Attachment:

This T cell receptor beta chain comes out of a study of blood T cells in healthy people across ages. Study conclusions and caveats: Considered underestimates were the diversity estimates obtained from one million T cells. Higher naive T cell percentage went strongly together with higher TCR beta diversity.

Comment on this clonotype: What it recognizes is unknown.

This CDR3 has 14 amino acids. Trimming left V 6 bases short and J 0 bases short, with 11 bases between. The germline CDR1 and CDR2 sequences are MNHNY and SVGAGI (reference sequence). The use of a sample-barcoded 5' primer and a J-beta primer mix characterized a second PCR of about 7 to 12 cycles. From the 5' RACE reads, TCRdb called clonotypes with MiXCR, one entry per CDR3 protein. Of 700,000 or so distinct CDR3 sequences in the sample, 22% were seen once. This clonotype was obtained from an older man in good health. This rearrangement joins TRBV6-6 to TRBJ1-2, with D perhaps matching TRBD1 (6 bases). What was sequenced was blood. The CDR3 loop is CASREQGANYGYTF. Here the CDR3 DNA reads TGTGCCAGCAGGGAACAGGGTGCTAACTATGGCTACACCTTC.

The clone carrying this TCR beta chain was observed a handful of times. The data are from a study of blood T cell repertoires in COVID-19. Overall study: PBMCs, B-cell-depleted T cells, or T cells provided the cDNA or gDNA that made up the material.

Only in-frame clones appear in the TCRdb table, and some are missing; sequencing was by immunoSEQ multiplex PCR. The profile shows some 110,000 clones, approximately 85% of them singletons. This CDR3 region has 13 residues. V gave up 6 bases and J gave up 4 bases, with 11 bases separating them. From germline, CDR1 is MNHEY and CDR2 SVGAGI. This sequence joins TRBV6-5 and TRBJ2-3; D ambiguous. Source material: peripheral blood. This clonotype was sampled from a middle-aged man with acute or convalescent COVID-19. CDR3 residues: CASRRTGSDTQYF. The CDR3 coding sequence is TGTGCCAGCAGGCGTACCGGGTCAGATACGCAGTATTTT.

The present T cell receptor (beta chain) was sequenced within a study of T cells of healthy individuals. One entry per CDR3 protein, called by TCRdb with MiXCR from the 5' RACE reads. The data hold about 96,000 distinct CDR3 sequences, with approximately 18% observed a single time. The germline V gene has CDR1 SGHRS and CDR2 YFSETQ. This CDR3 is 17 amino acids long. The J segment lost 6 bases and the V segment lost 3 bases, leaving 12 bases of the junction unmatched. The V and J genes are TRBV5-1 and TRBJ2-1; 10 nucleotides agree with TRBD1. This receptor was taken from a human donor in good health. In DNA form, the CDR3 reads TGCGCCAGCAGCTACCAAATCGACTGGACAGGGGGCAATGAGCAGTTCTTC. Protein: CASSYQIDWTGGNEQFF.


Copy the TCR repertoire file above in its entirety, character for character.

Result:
This T cell receptor beta chain comes out of a study of blood T cells in healthy people across ages. Study conclusions and caveats: Considered underestimates were the diversity estimates obtained from one million T cells. Higher naive T cell percentage went strongly together with higher TCR beta diversity.

Comment on this clonotype: What it recognizes is unknown.

This CDR3 has 14 amino acids. Trimming left V 6 bases short and J 0 bases short, with 11 bases between. The germline CDR1 and CDR2 sequences are MNHNY and SVGAGI (reference sequence). The use of a sample-barcoded 5' primer and a J-beta primer mix characterized a second PCR of about 7 to 12 cycles. From the 5' RACE reads, TCRdb called clonotypes with MiXCR, one entry per CDR3 protein. Of 700,000 or so distinct CDR3 sequences in the sample, 22% were seen once. This clonotype was obtained from an older man in good health. This rearrangement joins TRBV6-6 to TRBJ1-2, with D perhaps matching TRBD1 (6 bases). What was sequenced was blood. The CDR3 loop is CASREQGANYGYTF. Here the CDR3 DNA reads TGTGCCAGCAGGGAACAGGGTGCTAACTATGGCTACACCTTC.

The clone carrying this TCR beta chain was observed a handful of times. The data are from a study of blood T cell repertoires in COVID-19. Overall study: PBMCs, B-cell-depleted T cells, or T cells provided the cDNA or gDNA that made up the material.

Only in-frame clones appear in the TCRdb table, and some are missing; sequencing was by immunoSEQ multiplex PCR. The profile shows some 110,000 clones, approximately 85% of them singletons. This CDR3 region has 13 residues. V gave up 6 bases and J gave up 4 bases, with 11 bases separating them. From germline, CDR1 is MNHEY and CDR2 SVGAGI. This sequence joins TRBV6-5 and TRBJ2-3; D ambiguous. Source material: peripheral blood. This clonotype was sampled from a middle-aged man with acute or convalescent COVID-19. CDR3 residues: CASRRTGSDTQYF. The CDR3 coding sequence is TGTGCCAGCAGGCGTACCGGGTCAGATACGCAGTATTTT.

The present T cell receptor (beta chain) was sequenced within a study of T cells of healthy individuals. One entry per CDR3 protein, called by TCRdb with MiXCR from the 5' RACE reads. The data hold about 96,000 distinct CDR3 sequences, with approximately 18% observed a single time. The germline V gene has CDR1 SGHRS and CDR2 YFSETQ. This CDR3 is 17 amino acids long. The J segment lost 6 bases and the V segment lost 3 bases, leaving 12 bases of the junction unmatched. The V and J genes are TRBV5-1 and TRBJ2-1; 10 nucleotides agree with TRBD1. This receptor was taken from a human donor in good health. In DNA form, the CDR3 reads TGCGCCAGCAGCTACCAAATCGACTGGACAGGGGGCAATGAGCAGTTCTTC. Protein: CASSYQIDWTGGNEQFF.